I want to initialize a struct element, split in declaration and initialization. This is what I have:

typedef struct MY_TYPE {
  bool flag;
  short int value;
  double stuff;

void function(void) {
  MY_TYPE a;
  a = { true, 15, 0.123 }

Is this the way to declare and initialize a local variable of MY_TYPE in accordance with C programming language standards (C89, C90, C99, C11, etc.)? Or is there anything better or at least working?

Update I ended up having a static initialization element where I set every subelement according to my needs.

  • 3
    you really should accept a better answer, I see you had to use some bad coding guide, but you still shouldn't suggest to other people that that is the right way to do it.. Commented Jul 28, 2012 at 9:43
  • @KarolyHorvath well, most of the good answers are specific to C99. Maybe my question is a duplicate of stackoverflow.com/questions/6624975/… ?
    – cringe
    Commented Jul 29, 2012 at 10:02
  • if that was your original intention, then probably yes, but then 1) the votes would be very misleading. 2) from the top search hits this is the only one which shows the C99 way..... it would be better to re-use this page for C99 demonstration... (apparently people started to link this page to show how to do it) Commented Jul 29, 2012 at 11:02
  • 15
    Interesting that the accepted (and heavily upvoted) answer doesn't actually answer the question, even as originally posted. Designated initializers don't address the OP's problem, which is to split the declaration from the initialization. For pre-1999 C, the only real solution is to assign to each member; for C99 and later, a compound literal, as in CesarB's answer, is the solution. (Of course an actual initializer, with or without designators, would be even better, but apparently the OP was saddled with a really bad coding standard.) Commented Jun 9, 2013 at 6:39
  • 38
    Strictly speaking, the term "ANSI C" now refers to the 2011 ISO standard, which ANSI has adopted. But in practice the term "ANSI C" commonly refers to the (officially obsolete) 1989 standard. For example, "gcc -ansi" still enforces the 1989 standard. Since it's ISO that published the 1990, 1999, and 2011 standards, it's best to avoid the term "ANSI C", and to refer to the date of the standard if there's any possibility of confusion. Commented Jun 9, 2013 at 6:43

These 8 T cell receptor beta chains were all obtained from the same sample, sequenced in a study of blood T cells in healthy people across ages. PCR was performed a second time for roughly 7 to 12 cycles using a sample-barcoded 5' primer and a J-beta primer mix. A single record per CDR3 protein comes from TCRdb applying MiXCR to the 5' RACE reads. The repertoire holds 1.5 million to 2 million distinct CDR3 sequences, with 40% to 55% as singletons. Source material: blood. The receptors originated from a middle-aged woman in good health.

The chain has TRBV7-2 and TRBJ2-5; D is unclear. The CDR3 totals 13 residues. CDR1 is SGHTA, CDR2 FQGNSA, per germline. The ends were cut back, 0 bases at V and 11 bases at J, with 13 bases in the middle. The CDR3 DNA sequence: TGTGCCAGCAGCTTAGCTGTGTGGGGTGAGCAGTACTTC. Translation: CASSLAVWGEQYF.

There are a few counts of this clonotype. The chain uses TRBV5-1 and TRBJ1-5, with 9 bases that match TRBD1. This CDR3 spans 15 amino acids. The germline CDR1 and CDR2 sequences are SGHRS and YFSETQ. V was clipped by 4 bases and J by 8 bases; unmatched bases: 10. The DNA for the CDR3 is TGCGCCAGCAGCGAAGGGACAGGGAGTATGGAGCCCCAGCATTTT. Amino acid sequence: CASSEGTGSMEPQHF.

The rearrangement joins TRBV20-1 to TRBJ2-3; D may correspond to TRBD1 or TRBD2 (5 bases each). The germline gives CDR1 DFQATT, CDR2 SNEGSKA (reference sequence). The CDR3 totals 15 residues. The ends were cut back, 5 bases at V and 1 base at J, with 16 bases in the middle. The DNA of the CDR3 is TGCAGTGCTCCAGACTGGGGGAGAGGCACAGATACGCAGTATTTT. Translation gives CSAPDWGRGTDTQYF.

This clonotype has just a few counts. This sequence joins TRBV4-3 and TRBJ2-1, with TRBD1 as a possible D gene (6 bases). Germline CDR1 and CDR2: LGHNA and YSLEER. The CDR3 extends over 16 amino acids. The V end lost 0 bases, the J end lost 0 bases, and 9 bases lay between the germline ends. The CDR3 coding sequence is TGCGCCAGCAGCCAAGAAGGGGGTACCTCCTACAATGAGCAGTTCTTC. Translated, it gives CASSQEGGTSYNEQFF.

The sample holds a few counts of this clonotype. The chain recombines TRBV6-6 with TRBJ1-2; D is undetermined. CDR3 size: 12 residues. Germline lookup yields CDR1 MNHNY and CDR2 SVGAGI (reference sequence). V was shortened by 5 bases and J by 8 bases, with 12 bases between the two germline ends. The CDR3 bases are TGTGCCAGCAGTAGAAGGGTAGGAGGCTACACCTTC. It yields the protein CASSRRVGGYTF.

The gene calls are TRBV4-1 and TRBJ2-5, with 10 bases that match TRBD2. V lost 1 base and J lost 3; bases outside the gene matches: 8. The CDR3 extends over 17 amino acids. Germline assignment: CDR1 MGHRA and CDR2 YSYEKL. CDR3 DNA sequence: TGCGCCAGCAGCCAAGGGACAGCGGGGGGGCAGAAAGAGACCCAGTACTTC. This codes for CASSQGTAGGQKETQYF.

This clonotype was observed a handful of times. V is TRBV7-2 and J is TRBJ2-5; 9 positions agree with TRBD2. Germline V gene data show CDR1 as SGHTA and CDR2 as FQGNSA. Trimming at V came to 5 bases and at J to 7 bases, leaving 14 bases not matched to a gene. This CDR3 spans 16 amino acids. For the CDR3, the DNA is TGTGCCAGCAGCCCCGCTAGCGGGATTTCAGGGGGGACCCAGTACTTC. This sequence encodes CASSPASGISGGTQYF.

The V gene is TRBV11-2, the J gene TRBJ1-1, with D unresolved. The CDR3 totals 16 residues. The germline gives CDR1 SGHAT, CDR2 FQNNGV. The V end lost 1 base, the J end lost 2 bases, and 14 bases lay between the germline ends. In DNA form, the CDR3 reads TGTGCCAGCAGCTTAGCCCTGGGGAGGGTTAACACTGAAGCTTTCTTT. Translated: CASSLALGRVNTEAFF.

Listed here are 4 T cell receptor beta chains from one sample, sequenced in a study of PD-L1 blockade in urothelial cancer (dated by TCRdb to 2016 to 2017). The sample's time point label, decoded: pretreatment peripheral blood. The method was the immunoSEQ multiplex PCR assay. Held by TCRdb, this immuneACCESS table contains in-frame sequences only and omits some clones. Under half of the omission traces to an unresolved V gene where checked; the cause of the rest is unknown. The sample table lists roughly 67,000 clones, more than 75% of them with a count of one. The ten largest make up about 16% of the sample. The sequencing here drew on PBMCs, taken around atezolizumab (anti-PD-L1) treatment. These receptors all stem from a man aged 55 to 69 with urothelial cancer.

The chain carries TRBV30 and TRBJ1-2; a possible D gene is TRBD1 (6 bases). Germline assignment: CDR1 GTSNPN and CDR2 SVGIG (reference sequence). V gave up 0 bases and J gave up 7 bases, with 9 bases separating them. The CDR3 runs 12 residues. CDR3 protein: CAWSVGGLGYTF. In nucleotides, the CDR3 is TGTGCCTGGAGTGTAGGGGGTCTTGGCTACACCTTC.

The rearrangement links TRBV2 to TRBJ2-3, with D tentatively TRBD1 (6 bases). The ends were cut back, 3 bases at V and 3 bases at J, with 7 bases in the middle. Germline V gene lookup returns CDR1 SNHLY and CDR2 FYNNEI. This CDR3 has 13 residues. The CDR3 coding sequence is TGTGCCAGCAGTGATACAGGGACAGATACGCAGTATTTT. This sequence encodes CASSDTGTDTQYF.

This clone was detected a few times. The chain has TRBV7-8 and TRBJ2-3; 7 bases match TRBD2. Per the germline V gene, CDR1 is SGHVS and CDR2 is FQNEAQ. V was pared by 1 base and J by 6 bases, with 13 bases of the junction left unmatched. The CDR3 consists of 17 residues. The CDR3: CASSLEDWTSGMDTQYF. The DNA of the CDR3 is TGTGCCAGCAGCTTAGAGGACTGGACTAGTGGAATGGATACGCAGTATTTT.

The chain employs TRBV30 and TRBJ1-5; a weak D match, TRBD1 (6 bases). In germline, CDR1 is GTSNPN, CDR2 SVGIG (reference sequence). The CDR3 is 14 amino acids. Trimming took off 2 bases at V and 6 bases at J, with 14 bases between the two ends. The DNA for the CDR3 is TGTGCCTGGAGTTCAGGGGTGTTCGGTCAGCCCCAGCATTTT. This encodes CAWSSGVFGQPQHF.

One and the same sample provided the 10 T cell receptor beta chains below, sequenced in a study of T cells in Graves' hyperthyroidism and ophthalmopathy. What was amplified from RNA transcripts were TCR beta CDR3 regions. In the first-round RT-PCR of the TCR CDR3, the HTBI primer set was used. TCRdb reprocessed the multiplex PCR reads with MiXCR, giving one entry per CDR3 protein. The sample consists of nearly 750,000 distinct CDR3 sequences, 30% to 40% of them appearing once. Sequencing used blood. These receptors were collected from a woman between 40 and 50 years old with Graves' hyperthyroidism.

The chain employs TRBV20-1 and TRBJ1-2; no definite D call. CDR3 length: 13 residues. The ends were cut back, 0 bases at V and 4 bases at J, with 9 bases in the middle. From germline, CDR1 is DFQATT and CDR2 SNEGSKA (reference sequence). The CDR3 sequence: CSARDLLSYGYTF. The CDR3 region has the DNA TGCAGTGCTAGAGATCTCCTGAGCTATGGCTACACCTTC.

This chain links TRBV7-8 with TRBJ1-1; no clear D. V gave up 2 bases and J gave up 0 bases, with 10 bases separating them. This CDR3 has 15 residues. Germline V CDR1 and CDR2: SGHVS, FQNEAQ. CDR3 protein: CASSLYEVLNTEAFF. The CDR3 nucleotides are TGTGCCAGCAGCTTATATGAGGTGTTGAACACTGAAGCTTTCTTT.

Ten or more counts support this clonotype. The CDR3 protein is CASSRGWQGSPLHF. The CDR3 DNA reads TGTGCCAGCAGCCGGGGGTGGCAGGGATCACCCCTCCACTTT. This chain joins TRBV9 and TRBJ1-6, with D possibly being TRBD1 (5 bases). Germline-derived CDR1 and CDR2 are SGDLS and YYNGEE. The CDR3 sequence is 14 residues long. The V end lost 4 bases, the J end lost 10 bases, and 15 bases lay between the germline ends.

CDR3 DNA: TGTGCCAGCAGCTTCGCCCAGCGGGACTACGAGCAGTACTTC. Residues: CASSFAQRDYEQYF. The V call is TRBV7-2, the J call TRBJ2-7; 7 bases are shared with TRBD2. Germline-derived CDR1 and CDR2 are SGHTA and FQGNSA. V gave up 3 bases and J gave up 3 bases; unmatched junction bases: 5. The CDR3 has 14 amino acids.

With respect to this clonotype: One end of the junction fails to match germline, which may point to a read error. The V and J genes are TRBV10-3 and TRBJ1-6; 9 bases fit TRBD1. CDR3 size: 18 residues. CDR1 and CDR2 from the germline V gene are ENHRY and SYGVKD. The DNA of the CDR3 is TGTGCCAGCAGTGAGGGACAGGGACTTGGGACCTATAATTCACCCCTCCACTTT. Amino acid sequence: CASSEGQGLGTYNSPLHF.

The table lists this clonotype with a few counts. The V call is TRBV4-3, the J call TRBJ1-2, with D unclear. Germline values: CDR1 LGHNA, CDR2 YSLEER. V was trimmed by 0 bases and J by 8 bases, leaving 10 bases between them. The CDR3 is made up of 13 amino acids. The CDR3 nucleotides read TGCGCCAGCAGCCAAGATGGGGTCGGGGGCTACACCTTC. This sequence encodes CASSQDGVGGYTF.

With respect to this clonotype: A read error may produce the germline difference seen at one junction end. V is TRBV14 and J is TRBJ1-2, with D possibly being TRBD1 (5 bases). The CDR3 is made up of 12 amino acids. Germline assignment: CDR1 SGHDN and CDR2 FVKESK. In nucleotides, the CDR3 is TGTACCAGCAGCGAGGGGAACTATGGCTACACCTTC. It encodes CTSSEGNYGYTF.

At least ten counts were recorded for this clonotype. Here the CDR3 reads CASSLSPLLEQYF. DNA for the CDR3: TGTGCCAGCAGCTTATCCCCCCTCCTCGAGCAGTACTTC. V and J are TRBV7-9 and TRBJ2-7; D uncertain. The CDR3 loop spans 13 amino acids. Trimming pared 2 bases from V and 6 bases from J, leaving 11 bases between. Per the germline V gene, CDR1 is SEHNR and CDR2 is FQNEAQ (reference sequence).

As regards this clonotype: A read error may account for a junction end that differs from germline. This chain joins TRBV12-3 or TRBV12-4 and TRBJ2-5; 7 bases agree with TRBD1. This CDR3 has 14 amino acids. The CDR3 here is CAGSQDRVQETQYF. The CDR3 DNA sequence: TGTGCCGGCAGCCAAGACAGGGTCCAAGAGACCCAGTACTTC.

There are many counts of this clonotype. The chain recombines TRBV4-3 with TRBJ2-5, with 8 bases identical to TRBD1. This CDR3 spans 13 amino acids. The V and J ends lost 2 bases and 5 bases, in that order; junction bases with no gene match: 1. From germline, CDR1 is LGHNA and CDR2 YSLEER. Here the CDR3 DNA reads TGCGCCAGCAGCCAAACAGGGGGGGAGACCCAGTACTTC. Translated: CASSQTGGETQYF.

17 Answers 17


In C99, you can use a designated initializer to initialize a structure:

MY_TYPE a = { .flag = true, .value = 123, .stuff = 0.456 };

Other members are initialized as zero: "Omitted field members are implicitly initialized the same as objects that have static storage duration." (https://gcc.gnu.org/onlinedocs/gcc/Designated-Inits.html)

  • 109
    awesome, thanks. you can even nest em: static oxeRay2f ray = { .unitDir = { .x = 1.0f, .y = 0.0f } }; Commented May 2, 2011 at 0:00
  • 8
    This doesn't answer the question at all. OP wants to separate the initialization from the declaration.
    – osvein
    Commented Apr 4, 2018 at 20:09
  • 6
    C99 != ANSI C - So this doesn't work in C89, nor in C90. Commented May 13, 2018 at 12:09
  • 6
    C99 is ANSI C, see this Commented Sep 21, 2018 at 5:29
  • 4
    @CutbertoOcampo I understand what happened now. The original question was asking for solutions in ANSI C, obviously he wanted answers for C89 only. In 2016 the question was edited and "ANSI C" was removed, which now makes it hard to understand why this answer and comments mention "(ANSI) C99".
    – Étienne
    Commented Jul 4, 2019 at 12:08

You can do it with a compound literal. According to that page, it works in C99 (which also counts as ANSI C).


a = (MY_TYPE) { .flag = true, .value = 123, .stuff = 0.456 };
a = (MY_TYPE) { .value = 234, .stuff = 1.234, .flag = false };

The designations in the initializers are optional; you could also write:

a = (MY_TYPE) { true,  123, 0.456 };
a = (MY_TYPE) { false, 234, 1.234 };
  • So, designated initializers are for when you declare and define at the same time, but compound literals are for when you define an already-declared variable?
    – Geremia
    Commented Mar 24, 2016 at 19:09
  • @Geremia you have to first define the struct in both cases, but with designated initializers, you make the code more readable, and more resilient to errors, in case of changes in the struct.
    – hoijui
    Commented Dec 18, 2017 at 7:05
  • 7
    This is a little tricky. Many times (some successful) I have tried to use designated initializers. However, it only has now become clear (thanks to your and @philant's example) that there must exist a cast if the initializer is not used at the time of object creation. However, I have now also learned that if initializers are used at a time other than object creation (as in your example) then it is referred to as a compound literal, not strictly a designated initializer. ideone.com/Ze3rnZ
    – sherrellbc
    Commented Dec 28, 2017 at 12:23
  • 1